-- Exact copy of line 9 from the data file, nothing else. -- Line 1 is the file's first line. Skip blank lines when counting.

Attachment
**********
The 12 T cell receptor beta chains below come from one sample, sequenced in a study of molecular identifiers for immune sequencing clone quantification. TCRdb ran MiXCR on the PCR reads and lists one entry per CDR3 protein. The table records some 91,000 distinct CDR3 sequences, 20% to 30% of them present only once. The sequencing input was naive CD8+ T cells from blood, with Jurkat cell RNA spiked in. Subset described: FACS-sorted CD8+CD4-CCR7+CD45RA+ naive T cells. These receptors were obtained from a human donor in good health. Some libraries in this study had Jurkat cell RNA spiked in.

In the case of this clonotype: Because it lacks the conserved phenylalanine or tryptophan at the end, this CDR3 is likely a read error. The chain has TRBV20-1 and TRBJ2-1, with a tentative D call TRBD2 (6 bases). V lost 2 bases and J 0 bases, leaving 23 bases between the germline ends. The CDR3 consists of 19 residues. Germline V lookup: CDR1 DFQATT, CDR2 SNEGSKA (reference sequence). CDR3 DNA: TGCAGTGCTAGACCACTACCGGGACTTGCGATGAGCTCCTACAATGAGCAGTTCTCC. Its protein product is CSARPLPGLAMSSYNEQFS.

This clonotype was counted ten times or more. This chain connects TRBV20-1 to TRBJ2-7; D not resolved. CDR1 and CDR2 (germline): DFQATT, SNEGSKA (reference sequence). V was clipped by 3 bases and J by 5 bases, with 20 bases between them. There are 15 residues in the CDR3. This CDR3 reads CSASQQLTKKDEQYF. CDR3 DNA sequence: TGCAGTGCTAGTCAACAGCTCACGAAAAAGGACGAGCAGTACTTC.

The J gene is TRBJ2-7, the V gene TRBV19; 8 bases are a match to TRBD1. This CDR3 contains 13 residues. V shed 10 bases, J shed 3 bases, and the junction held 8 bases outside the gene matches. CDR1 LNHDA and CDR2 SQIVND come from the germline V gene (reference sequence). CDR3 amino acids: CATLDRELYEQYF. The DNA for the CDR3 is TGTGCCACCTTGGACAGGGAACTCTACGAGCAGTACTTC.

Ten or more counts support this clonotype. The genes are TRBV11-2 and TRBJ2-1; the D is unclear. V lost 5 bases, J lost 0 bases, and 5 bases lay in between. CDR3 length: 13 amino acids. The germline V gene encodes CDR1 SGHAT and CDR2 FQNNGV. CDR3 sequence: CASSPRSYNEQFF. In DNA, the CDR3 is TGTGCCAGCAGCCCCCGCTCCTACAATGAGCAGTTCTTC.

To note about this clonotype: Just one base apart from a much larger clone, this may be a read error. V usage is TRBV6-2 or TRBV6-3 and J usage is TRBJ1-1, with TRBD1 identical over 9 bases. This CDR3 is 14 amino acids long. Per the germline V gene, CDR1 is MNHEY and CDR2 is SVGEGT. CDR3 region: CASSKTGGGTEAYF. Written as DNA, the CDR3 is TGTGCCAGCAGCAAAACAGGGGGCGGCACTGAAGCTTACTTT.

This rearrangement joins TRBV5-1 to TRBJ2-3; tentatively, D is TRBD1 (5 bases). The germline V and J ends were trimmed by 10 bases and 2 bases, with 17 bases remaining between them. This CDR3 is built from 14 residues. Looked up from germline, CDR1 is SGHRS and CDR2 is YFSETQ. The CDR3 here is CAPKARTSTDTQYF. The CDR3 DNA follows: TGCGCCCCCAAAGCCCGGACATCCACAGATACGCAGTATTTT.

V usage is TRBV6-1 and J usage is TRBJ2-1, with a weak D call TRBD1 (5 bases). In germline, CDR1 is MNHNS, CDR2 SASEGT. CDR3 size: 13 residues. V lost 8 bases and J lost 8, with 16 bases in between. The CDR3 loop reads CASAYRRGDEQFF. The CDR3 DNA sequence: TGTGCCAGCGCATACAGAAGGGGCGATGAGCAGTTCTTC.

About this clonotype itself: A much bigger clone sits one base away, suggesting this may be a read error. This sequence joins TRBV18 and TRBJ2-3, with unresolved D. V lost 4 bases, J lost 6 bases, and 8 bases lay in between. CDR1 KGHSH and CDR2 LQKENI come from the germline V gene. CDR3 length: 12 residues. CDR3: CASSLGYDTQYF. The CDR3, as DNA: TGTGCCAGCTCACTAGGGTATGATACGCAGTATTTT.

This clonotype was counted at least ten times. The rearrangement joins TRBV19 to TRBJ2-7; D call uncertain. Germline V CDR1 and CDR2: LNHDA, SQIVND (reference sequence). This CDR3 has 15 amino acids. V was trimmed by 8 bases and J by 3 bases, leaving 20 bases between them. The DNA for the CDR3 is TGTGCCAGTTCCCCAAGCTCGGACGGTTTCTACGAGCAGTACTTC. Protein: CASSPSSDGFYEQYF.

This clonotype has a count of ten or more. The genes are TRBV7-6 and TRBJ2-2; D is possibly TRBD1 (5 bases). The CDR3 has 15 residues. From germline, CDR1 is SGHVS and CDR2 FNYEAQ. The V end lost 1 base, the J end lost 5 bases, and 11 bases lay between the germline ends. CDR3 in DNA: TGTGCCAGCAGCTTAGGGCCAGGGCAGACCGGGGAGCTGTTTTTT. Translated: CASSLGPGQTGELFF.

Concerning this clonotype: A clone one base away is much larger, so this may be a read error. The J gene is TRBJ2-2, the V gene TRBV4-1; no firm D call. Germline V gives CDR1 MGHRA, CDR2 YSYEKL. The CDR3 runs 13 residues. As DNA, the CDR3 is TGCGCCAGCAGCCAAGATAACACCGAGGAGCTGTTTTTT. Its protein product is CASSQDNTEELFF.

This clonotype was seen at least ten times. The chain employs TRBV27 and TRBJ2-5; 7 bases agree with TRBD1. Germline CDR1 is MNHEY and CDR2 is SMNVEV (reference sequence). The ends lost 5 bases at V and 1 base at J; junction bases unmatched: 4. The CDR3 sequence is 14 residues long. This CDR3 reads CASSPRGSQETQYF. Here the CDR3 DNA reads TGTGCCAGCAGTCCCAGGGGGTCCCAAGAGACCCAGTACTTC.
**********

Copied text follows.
About this clonotype itself: A much bigger clone sits one base away, suggesting this may be a read error. This sequence joins TRBV18 and TRBJ2-3, with unresolved D. V lost 4 bases, J lost 6 bases, and 8 bases lay in between. CDR1 KGHSH and CDR2 LQKENI come from the germline V gene. CDR3 length: 12 residues. CDR3: CASSLGYDTQYF. The CDR3, as DNA: TGTGCCAGCTCACTAGGGTATGATACGCAGTATTTT.